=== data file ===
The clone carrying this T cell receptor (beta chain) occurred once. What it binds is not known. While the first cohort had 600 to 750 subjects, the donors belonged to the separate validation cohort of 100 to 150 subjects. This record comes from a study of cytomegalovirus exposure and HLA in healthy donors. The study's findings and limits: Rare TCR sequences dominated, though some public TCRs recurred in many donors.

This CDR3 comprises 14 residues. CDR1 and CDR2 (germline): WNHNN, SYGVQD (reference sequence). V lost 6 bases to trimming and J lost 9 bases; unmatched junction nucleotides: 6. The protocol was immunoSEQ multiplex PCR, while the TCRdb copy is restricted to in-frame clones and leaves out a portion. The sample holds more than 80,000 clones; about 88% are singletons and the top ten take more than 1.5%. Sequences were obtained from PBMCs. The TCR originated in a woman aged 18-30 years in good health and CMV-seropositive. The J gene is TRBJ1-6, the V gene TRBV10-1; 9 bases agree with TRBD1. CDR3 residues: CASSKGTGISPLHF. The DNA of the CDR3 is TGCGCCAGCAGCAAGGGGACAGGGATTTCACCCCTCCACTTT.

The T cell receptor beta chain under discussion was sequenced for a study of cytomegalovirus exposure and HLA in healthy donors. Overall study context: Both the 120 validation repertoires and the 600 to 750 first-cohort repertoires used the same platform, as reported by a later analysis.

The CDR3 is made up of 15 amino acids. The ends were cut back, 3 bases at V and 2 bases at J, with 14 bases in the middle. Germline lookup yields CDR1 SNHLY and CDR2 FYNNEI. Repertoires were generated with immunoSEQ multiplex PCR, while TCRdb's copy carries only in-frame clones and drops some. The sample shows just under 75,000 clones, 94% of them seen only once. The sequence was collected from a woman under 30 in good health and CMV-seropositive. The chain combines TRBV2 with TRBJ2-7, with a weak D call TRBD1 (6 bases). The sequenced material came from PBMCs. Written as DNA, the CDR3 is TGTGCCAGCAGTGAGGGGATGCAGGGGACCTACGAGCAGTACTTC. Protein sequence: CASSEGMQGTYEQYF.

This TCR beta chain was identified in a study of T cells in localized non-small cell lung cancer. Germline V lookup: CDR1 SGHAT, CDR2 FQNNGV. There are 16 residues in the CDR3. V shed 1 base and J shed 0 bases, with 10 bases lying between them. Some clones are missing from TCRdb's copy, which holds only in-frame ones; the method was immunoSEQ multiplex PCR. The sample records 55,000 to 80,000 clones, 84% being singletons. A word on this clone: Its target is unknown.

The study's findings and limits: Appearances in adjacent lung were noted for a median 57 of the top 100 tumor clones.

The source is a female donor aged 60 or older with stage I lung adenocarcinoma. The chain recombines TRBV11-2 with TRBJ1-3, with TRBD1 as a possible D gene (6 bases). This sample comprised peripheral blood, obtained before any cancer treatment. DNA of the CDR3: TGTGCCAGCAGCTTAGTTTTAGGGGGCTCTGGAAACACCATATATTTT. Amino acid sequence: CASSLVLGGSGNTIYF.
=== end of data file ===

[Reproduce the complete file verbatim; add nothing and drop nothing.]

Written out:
The clone carrying this T cell receptor (beta chain) occurred once. What it binds is not known. While the first cohort had 600 to 750 subjects, the donors belonged to the separate validation cohort of 100 to 150 subjects. This record comes from a study of cytomegalovirus exposure and HLA in healthy donors. The study's findings and limits: Rare TCR sequences dominated, though some public TCRs recurred in many donors.

This CDR3 comprises 14 residues. CDR1 and CDR2 (germline): WNHNN, SYGVQD (reference sequence). V lost 6 bases to trimming and J lost 9 bases; unmatched junction nucleotides: 6. The protocol was immunoSEQ multiplex PCR, while the TCRdb copy is restricted to in-frame clones and leaves out a portion. The sample holds more than 80,000 clones; about 88% are singletons and the top ten take more than 1.5%. Sequences were obtained from PBMCs. The TCR originated in a woman aged 18-30 years in good health and CMV-seropositive. The J gene is TRBJ1-6, the V gene TRBV10-1; 9 bases agree with TRBD1. CDR3 residues: CASSKGTGISPLHF. The DNA of the CDR3 is TGCGCCAGCAGCAAGGGGACAGGGATTTCACCCCTCCACTTT.

The T cell receptor beta chain under discussion was sequenced for a study of cytomegalovirus exposure and HLA in healthy donors. Overall study context: Both the 120 validation repertoires and the 600 to 750 first-cohort repertoires used the same platform, as reported by a later analysis.

The CDR3 is made up of 15 amino acids. The ends were cut back, 3 bases at V and 2 bases at J, with 14 bases in the middle. Germline lookup yields CDR1 SNHLY and CDR2 FYNNEI. Repertoires were generated with immunoSEQ multiplex PCR, while TCRdb's copy carries only in-frame clones and drops some. The sample shows just under 75,000 clones, 94% of them seen only once. The sequence was collected from a woman under 30 in good health and CMV-seropositive. The chain combines TRBV2 with TRBJ2-7, with a weak D call TRBD1 (6 bases). The sequenced material came from PBMCs. Written as DNA, the CDR3 is TGTGCCAGCAGTGAGGGGATGCAGGGGACCTACGAGCAGTACTTC. Protein sequence: CASSEGMQGTYEQYF.

This TCR beta chain was identified in a study of T cells in localized non-small cell lung cancer. Germline V lookup: CDR1 SGHAT, CDR2 FQNNGV. There are 16 residues in the CDR3. V shed 1 base and J shed 0 bases, with 10 bases lying between them. Some clones are missing from TCRdb's copy, which holds only in-frame ones; the method was immunoSEQ multiplex PCR. The sample records 55,000 to 80,000 clones, 84% being singletons. A word on this clone: Its target is unknown.

The study's findings and limits: Appearances in adjacent lung were noted for a median 57 of the top 100 tumor clones.

The source is a female donor aged 60 or older with stage I lung adenocarcinoma. The chain recombines TRBV11-2 with TRBJ1-3, with TRBD1 as a possible D gene (6 bases). This sample comprised peripheral blood, obtained before any cancer treatment. DNA of the CDR3: TGTGCCAGCAGCTTAGTTTTAGGGGGCTCTGGAAACACCATATATTTT. Amino acid sequence: CASSLVLGGSGNTIYF.